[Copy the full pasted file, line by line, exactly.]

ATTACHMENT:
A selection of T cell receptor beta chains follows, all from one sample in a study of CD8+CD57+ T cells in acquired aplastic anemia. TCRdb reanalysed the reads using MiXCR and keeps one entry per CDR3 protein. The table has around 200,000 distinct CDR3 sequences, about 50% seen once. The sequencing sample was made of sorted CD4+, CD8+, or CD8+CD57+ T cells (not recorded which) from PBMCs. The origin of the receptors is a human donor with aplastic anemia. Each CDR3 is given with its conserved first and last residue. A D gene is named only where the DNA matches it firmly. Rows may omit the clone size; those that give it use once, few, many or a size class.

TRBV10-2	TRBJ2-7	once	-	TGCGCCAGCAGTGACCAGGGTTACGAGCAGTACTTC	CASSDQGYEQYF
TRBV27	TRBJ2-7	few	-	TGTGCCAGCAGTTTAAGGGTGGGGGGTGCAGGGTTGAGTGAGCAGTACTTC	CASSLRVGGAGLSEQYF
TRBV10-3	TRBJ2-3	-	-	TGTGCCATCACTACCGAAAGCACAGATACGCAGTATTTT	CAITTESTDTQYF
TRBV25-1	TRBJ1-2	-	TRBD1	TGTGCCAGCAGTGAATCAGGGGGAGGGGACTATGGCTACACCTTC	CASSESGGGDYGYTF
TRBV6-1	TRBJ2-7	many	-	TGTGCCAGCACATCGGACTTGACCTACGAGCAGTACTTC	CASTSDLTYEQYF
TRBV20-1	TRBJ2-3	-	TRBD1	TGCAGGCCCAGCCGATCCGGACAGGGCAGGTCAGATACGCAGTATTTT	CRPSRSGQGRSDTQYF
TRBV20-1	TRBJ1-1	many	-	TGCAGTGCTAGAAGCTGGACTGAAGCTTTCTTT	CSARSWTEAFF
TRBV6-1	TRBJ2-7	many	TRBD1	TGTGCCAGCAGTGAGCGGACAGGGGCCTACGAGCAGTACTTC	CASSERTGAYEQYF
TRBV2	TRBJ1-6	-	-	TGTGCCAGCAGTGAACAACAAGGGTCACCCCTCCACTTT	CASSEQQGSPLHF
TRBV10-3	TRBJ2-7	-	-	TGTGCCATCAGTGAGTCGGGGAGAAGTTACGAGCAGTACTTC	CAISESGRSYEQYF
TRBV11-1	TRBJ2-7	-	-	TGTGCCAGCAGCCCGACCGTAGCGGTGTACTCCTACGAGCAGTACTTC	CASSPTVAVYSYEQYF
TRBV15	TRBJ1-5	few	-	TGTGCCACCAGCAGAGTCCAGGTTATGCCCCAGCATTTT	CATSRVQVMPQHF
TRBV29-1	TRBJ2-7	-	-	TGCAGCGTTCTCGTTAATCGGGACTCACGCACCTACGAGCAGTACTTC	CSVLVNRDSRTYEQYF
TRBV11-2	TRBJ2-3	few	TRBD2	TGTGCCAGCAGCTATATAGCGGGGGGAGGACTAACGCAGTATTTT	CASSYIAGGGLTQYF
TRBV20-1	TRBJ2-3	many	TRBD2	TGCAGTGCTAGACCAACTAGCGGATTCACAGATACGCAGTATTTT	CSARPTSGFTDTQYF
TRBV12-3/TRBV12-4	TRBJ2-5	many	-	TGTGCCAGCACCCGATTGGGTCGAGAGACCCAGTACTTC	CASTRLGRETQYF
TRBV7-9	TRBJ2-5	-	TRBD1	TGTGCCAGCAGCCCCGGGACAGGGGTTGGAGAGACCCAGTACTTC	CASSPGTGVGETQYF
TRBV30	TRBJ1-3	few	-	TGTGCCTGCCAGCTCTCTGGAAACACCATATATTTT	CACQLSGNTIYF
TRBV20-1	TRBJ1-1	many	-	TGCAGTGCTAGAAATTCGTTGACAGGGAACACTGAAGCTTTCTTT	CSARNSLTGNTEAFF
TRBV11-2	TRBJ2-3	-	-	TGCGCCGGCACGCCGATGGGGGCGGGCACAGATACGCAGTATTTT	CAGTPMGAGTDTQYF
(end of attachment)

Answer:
A selection of T cell receptor beta chains follows, all from one sample in a study of CD8+CD57+ T cells in acquired aplastic anemia. TCRdb reanalysed the reads using MiXCR and keeps one entry per CDR3 protein. The table has around 200,000 distinct CDR3 sequences, about 50% seen once. The sequencing sample was made of sorted CD4+, CD8+, or CD8+CD57+ T cells (not recorded which) from PBMCs. The origin of the receptors is a human donor with aplastic anemia. Each CDR3 is given with its conserved first and last residue. A D gene is named only where the DNA matches it firmly. Rows may omit the clone size; those that give it use once, few, many or a size class.

TRBV10-2	TRBJ2-7	once	-	TGCGCCAGCAGTGACCAGGGTTACGAGCAGTACTTC	CASSDQGYEQYF
TRBV27	TRBJ2-7	few	-	TGTGCCAGCAGTTTAAGGGTGGGGGGTGCAGGGTTGAGTGAGCAGTACTTC	CASSLRVGGAGLSEQYF
TRBV10-3	TRBJ2-3	-	-	TGTGCCATCACTACCGAAAGCACAGATACGCAGTATTTT	CAITTESTDTQYF
TRBV25-1	TRBJ1-2	-	TRBD1	TGTGCCAGCAGTGAATCAGGGGGAGGGGACTATGGCTACACCTTC	CASSESGGGDYGYTF
TRBV6-1	TRBJ2-7	many	-	TGTGCCAGCACATCGGACTTGACCTACGAGCAGTACTTC	CASTSDLTYEQYF
TRBV20-1	TRBJ2-3	-	TRBD1	TGCAGGCCCAGCCGATCCGGACAGGGCAGGTCAGATACGCAGTATTTT	CRPSRSGQGRSDTQYF
TRBV20-1	TRBJ1-1	many	-	TGCAGTGCTAGAAGCTGGACTGAAGCTTTCTTT	CSARSWTEAFF
TRBV6-1	TRBJ2-7	many	TRBD1	TGTGCCAGCAGTGAGCGGACAGGGGCCTACGAGCAGTACTTC	CASSERTGAYEQYF
TRBV2	TRBJ1-6	-	-	TGTGCCAGCAGTGAACAACAAGGGTCACCCCTCCACTTT	CASSEQQGSPLHF
TRBV10-3	TRBJ2-7	-	-	TGTGCCATCAGTGAGTCGGGGAGAAGTTACGAGCAGTACTTC	CAISESGRSYEQYF
TRBV11-1	TRBJ2-7	-	-	TGTGCCAGCAGCCCGACCGTAGCGGTGTACTCCTACGAGCAGTACTTC	CASSPTVAVYSYEQYF
TRBV15	TRBJ1-5	few	-	TGTGCCACCAGCAGAGTCCAGGTTATGCCCCAGCATTTT	CATSRVQVMPQHF
TRBV29-1	TRBJ2-7	-	-	TGCAGCGTTCTCGTTAATCGGGACTCACGCACCTACGAGCAGTACTTC	CSVLVNRDSRTYEQYF
TRBV11-2	TRBJ2-3	few	TRBD2	TGTGCCAGCAGCTATATAGCGGGGGGAGGACTAACGCAGTATTTT	CASSYIAGGGLTQYF
TRBV20-1	TRBJ2-3	many	TRBD2	TGCAGTGCTAGACCAACTAGCGGATTCACAGATACGCAGTATTTT	CSARPTSGFTDTQYF
TRBV12-3/TRBV12-4	TRBJ2-5	many	-	TGTGCCAGCACCCGATTGGGTCGAGAGACCCAGTACTTC	CASTRLGRETQYF
TRBV7-9	TRBJ2-5	-	TRBD1	TGTGCCAGCAGCCCCGGGACAGGGGTTGGAGAGACCCAGTACTTC	CASSPGTGVGETQYF
TRBV30	TRBJ1-3	few	-	TGTGCCTGCCAGCTCTCTGGAAACACCATATATTTT	CACQLSGNTIYF
TRBV20-1	TRBJ1-1	many	-	TGCAGTGCTAGAAATTCGTTGACAGGGAACACTGAAGCTTTCTTT	CSARNSLTGNTEAFF
TRBV11-2	TRBJ2-3	-	-	TGCGCCGGCACGCCGATGGGGGCGGGCACAGATACGCAGTATTTT	CAGTPMGAGTDTQYF